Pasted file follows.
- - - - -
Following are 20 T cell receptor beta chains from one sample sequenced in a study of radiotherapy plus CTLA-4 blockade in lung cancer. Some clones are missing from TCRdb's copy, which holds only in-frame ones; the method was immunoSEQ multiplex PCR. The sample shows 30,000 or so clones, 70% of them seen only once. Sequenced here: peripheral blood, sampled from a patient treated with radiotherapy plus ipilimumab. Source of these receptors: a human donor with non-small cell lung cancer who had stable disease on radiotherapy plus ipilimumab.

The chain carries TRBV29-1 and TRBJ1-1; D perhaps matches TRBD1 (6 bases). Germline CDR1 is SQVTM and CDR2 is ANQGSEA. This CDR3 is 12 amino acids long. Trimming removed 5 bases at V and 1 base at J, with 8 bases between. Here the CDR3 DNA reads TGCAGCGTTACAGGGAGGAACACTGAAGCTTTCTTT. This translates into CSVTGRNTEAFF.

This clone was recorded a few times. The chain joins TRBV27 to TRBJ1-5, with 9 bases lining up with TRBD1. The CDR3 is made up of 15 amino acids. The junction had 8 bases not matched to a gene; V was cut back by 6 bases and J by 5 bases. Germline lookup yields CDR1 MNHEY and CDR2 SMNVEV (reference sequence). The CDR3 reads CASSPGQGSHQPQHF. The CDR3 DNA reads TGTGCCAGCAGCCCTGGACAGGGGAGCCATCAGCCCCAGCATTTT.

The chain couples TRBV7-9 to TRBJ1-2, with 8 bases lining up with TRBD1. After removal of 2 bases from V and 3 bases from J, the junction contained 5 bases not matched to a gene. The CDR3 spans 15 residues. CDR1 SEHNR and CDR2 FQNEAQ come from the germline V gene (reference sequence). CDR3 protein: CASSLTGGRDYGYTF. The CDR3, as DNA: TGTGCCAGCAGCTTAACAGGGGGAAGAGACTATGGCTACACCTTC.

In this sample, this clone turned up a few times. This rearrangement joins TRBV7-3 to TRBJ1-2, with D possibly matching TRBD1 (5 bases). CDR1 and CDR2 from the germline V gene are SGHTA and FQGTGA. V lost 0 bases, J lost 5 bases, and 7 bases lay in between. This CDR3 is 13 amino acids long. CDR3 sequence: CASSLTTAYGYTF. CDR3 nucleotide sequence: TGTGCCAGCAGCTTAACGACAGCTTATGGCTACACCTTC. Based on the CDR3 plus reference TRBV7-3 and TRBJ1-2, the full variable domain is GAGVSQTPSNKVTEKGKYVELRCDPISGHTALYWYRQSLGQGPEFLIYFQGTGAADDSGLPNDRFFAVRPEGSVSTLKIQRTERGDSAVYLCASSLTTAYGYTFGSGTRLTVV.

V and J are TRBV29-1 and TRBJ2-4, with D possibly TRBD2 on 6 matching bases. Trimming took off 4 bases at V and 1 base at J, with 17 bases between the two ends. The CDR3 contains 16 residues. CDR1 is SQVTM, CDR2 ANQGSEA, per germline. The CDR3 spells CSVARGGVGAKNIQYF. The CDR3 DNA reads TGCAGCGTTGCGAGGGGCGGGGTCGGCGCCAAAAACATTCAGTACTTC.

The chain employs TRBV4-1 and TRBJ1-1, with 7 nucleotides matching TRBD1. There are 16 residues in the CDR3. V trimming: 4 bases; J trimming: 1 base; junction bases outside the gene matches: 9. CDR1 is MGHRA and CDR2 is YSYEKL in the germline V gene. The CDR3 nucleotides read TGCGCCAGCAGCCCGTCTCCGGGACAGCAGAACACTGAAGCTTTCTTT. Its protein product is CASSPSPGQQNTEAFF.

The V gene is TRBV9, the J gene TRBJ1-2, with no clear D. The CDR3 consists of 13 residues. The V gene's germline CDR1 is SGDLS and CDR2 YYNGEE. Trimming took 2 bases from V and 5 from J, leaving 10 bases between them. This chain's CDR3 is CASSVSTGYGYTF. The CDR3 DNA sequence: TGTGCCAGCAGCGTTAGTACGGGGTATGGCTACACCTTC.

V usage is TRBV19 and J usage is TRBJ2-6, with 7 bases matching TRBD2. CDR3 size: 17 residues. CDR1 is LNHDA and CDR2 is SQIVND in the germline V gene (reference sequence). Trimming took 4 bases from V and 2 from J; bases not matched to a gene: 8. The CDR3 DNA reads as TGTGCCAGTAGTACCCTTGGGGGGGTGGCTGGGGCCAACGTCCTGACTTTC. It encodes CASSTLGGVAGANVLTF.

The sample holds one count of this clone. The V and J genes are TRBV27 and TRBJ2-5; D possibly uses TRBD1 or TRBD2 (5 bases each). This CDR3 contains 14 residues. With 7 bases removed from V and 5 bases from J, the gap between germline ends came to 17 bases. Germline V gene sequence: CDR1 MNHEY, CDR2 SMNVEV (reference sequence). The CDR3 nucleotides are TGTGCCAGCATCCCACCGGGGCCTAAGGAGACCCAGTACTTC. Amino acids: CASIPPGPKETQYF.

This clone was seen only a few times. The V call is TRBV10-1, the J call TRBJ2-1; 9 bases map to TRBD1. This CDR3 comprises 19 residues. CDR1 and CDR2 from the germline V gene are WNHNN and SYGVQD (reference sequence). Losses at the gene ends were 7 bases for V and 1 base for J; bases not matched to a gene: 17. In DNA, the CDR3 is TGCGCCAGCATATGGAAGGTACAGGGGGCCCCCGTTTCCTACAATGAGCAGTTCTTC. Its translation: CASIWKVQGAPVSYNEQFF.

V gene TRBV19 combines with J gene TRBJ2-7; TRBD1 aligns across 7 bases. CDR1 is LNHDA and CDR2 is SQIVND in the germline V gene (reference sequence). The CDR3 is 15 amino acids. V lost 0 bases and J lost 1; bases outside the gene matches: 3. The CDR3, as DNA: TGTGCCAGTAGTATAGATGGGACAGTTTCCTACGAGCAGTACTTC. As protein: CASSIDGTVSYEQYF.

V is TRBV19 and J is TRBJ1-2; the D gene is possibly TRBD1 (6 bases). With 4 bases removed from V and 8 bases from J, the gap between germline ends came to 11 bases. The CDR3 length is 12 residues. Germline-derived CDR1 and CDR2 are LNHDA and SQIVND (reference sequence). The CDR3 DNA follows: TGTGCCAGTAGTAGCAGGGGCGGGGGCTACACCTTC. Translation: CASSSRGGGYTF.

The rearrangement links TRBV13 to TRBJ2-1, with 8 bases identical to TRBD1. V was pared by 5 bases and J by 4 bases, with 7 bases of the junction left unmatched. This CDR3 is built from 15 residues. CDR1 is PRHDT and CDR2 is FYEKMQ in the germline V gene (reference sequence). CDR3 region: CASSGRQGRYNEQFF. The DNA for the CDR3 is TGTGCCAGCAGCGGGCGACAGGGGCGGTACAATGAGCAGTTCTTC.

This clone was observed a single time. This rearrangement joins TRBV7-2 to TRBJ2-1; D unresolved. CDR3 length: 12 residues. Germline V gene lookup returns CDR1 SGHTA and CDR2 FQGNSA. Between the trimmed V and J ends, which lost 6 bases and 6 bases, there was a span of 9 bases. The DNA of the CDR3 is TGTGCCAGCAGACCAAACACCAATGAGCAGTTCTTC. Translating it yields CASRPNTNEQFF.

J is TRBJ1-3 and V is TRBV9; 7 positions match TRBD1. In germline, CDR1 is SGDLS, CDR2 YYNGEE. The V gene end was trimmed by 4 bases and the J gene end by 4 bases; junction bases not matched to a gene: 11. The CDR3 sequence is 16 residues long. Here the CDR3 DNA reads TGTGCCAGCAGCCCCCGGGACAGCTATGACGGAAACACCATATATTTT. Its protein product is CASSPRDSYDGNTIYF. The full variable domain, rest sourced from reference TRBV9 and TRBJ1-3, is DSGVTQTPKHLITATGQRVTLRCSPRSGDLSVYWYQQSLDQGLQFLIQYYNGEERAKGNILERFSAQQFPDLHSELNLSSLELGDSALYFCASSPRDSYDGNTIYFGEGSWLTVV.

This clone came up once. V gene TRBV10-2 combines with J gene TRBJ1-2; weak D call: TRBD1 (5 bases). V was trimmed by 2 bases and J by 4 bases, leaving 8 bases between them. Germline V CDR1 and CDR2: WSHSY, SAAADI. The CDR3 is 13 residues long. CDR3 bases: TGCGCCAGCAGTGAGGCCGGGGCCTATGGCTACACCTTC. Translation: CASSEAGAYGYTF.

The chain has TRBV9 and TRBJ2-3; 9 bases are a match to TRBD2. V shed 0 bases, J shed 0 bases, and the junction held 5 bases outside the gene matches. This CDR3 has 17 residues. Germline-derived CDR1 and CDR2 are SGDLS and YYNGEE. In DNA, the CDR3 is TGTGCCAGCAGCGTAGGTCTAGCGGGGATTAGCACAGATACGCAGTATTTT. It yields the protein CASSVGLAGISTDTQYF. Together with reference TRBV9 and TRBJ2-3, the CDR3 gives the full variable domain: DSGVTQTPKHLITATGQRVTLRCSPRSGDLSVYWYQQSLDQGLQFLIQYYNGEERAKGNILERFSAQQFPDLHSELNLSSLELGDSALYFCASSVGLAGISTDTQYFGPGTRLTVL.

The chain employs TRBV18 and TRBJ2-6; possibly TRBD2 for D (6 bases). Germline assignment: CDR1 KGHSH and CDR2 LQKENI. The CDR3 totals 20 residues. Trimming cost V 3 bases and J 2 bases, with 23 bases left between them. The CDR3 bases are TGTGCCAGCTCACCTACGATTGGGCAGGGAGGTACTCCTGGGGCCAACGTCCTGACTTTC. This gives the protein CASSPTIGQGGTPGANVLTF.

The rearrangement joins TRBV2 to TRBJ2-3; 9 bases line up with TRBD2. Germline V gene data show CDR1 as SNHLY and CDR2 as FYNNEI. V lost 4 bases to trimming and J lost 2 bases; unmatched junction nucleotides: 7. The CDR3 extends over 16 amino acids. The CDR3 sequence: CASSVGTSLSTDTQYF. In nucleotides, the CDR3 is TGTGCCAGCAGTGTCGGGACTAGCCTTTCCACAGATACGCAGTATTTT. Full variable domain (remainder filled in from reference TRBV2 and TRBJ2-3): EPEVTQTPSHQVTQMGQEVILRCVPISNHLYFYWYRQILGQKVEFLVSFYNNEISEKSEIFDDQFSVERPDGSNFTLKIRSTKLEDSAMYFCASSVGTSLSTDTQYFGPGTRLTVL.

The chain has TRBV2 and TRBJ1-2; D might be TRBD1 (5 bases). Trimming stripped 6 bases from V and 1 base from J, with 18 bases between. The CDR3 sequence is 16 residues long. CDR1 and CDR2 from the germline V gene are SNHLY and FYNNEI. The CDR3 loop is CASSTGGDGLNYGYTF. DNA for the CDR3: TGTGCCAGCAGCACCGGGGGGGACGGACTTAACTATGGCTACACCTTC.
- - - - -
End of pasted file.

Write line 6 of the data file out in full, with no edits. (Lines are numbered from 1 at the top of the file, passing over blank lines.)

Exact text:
V and J are TRBV29-1 and TRBJ2-4, with D possibly TRBD2 on 6 matching bases. Trimming took off 4 bases at V and 1 base at J, with 17 bases between the two ends. The CDR3 contains 16 residues. CDR1 is SQVTM, CDR2 ANQGSEA, per germline. The CDR3 spells CSVARGGVGAKNIQYF. The CDR3 DNA reads TGCAGCGTTGCGAGGGGCGGGGTCGGCGCCAAAAACATTCAGTACTTC.